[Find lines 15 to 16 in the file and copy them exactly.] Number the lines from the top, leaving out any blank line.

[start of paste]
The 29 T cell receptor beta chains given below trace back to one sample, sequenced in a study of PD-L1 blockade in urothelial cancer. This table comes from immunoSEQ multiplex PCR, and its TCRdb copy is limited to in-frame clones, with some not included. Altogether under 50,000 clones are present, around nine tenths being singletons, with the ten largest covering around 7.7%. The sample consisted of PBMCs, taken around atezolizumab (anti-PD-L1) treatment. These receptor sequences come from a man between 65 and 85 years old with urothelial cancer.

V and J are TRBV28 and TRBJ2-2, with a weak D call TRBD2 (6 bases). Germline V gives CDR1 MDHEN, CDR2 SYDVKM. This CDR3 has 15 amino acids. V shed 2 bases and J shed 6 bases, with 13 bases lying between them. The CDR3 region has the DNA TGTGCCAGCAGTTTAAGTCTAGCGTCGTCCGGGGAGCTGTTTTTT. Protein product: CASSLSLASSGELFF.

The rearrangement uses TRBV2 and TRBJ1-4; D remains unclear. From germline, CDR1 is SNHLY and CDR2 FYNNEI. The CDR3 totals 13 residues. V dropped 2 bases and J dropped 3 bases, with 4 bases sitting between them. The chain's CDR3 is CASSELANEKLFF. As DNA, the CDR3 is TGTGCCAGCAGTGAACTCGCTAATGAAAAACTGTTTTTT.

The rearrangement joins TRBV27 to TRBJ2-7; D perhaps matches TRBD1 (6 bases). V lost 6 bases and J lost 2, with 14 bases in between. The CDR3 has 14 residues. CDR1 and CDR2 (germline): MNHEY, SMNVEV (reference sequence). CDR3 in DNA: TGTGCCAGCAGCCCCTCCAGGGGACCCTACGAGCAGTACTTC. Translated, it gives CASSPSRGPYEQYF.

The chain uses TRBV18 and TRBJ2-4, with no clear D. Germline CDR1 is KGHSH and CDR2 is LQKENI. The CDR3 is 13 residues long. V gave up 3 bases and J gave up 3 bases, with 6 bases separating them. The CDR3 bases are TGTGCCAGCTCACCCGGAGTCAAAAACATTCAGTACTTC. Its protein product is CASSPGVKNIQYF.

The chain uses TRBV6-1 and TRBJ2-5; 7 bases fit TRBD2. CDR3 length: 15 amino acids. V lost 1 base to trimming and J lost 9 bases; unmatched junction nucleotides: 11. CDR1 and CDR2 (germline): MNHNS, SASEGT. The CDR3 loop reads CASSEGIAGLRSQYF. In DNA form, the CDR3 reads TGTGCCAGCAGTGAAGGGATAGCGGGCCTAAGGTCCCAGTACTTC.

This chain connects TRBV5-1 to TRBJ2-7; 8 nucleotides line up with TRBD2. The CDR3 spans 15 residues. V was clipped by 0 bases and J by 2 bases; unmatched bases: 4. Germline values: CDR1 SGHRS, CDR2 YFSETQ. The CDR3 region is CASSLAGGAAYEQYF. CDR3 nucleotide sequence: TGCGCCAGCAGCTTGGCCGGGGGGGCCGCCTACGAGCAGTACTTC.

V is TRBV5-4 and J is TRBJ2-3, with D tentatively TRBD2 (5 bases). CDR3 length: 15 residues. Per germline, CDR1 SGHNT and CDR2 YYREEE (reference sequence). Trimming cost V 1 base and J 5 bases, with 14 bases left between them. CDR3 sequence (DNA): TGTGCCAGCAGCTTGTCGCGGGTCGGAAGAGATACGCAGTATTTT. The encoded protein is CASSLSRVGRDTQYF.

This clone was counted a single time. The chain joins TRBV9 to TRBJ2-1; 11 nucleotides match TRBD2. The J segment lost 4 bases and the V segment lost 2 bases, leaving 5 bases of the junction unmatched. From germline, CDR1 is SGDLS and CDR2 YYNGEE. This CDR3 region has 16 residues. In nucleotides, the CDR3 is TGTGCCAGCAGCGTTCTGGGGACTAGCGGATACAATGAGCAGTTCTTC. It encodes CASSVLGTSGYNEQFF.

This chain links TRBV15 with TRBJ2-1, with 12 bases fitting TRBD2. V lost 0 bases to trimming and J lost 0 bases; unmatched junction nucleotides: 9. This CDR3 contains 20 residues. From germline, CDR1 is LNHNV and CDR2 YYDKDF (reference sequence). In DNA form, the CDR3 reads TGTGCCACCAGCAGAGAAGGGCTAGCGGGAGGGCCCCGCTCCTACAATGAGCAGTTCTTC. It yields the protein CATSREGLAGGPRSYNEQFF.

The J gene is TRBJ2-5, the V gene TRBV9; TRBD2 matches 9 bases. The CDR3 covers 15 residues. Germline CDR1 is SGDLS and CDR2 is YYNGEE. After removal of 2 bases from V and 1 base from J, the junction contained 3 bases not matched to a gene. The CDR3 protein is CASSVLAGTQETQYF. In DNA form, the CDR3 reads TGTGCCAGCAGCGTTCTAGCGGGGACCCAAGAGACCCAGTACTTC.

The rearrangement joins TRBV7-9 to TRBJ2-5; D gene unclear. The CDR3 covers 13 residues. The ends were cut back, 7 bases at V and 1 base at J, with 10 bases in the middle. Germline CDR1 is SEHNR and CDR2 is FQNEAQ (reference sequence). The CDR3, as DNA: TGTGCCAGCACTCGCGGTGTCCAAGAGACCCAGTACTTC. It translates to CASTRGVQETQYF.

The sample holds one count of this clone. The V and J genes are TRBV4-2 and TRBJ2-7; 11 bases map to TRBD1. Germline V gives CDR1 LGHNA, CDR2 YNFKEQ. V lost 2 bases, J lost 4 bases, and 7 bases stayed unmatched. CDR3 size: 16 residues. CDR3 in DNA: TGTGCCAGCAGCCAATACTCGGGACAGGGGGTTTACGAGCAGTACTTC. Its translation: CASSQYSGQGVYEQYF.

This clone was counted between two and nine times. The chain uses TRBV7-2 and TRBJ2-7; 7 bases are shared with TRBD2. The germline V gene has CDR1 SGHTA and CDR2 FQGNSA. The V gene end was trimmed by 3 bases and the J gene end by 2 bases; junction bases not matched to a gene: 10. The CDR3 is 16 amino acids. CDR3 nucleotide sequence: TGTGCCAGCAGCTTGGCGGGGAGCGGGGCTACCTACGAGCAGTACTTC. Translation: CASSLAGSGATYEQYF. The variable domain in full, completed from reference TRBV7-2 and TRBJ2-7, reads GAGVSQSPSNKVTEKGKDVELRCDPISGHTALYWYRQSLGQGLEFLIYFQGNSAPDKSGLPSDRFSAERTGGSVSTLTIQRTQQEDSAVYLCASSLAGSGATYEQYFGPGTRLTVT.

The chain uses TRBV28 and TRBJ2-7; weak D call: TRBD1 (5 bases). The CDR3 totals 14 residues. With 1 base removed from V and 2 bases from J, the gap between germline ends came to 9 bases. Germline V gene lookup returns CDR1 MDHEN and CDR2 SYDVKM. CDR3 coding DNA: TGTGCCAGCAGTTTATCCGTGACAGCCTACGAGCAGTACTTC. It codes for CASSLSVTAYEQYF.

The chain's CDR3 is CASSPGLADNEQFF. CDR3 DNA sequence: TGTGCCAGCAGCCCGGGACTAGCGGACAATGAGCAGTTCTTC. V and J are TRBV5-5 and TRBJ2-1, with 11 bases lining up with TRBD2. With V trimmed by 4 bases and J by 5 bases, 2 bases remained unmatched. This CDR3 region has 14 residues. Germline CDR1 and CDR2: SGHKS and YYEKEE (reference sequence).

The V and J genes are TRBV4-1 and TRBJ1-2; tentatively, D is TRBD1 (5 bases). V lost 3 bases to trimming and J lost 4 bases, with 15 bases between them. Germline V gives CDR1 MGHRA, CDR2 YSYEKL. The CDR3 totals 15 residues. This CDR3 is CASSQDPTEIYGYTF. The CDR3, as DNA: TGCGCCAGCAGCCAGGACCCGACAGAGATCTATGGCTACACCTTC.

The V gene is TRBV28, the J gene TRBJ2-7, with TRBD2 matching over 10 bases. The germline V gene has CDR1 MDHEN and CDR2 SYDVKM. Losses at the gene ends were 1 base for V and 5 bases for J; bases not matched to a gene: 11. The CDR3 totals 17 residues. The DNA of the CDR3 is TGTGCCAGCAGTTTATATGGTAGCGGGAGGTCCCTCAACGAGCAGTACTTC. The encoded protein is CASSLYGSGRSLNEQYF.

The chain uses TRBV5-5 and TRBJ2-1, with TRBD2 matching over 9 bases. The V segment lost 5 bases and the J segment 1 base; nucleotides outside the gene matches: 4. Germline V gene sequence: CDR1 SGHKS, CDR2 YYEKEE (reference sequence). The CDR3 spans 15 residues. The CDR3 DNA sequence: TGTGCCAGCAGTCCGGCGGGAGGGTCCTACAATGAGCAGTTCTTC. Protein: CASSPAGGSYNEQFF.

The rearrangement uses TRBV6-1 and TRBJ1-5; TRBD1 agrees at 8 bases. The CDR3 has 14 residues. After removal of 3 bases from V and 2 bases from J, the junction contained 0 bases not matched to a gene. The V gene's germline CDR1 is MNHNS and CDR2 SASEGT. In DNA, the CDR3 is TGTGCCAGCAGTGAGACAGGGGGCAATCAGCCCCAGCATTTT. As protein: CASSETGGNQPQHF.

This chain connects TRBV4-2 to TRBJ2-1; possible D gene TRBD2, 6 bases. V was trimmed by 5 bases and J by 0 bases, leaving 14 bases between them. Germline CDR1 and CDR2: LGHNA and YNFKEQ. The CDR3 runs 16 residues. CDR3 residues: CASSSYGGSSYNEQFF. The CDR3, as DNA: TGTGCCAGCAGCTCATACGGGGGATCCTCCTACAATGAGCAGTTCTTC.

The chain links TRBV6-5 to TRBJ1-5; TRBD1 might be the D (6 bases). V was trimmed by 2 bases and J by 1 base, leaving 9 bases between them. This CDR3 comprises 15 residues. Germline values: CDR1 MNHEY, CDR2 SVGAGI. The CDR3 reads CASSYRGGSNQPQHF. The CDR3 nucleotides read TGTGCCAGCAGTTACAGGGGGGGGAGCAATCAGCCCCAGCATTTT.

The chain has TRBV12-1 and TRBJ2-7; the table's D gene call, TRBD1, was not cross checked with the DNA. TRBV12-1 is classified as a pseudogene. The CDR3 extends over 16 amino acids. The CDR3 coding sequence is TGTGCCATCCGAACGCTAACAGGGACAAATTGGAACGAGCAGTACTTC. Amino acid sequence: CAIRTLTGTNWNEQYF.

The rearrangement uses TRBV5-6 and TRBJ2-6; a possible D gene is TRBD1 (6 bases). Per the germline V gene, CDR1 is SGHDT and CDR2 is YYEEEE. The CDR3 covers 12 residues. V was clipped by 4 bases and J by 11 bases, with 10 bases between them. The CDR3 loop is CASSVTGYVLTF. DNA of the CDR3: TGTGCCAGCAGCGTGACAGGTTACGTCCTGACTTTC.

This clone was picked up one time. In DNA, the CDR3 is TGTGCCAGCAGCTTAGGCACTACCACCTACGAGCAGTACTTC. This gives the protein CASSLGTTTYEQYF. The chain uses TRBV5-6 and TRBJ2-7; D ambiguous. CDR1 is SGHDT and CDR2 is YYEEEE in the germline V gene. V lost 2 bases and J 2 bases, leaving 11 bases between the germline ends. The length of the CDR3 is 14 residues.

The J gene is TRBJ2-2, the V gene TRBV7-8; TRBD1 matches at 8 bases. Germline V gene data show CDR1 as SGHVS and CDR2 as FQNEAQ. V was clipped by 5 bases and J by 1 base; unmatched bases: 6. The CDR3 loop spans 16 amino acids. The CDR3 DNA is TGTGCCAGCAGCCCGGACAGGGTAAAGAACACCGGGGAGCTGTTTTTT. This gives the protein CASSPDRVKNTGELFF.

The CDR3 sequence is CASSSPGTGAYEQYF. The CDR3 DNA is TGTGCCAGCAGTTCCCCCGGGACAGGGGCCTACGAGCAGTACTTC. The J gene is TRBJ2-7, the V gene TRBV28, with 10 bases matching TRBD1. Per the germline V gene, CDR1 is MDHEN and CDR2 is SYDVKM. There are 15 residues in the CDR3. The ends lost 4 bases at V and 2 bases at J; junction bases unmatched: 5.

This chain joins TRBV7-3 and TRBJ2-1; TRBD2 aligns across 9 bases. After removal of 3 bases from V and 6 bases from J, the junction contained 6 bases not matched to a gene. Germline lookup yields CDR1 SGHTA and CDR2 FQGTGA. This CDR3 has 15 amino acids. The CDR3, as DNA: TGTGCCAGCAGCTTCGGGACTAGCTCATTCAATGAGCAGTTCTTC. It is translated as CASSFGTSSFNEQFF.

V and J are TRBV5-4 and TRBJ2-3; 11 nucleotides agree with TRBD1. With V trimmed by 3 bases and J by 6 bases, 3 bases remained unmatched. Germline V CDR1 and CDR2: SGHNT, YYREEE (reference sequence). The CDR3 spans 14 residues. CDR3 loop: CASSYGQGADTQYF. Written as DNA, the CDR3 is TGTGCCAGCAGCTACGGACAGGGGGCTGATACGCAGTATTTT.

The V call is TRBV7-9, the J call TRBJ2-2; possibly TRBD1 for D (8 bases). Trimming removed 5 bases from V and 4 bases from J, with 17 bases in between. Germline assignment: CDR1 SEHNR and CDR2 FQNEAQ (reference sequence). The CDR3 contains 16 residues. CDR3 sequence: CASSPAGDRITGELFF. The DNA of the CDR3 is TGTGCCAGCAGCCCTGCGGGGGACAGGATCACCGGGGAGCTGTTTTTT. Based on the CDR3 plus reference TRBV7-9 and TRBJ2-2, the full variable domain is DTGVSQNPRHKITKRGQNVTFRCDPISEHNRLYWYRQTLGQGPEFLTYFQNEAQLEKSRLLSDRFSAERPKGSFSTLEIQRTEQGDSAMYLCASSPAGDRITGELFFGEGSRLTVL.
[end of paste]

The chain uses TRBV28 and TRBJ2-7; weak D call: TRBD1 (5 bases). The CDR3 totals 14 residues. With 1 base removed from V and 2 bases from J, the gap between germline ends came to 9 bases. Germline V gene lookup returns CDR1 MDHEN and CDR2 SYDVKM. CDR3 coding DNA: TGTGCCAGCAGTTTATCCGTGACAGCCTACGAGCAGTACTTC. It codes for CASSLSVTAYEQYF.

The chain's CDR3 is CASSPGLADNEQFF. CDR3 DNA sequence: TGTGCCAGCAGCCCGGGACTAGCGGACAATGAGCAGTTCTTC. V and J are TRBV5-5 and TRBJ2-1, with 11 bases lining up with TRBD2. With V trimmed by 4 bases and J by 5 bases, 2 bases remained unmatched. This CDR3 region has 14 residues. Germline CDR1 and CDR2: SGHKS and YYEKEE (reference sequence).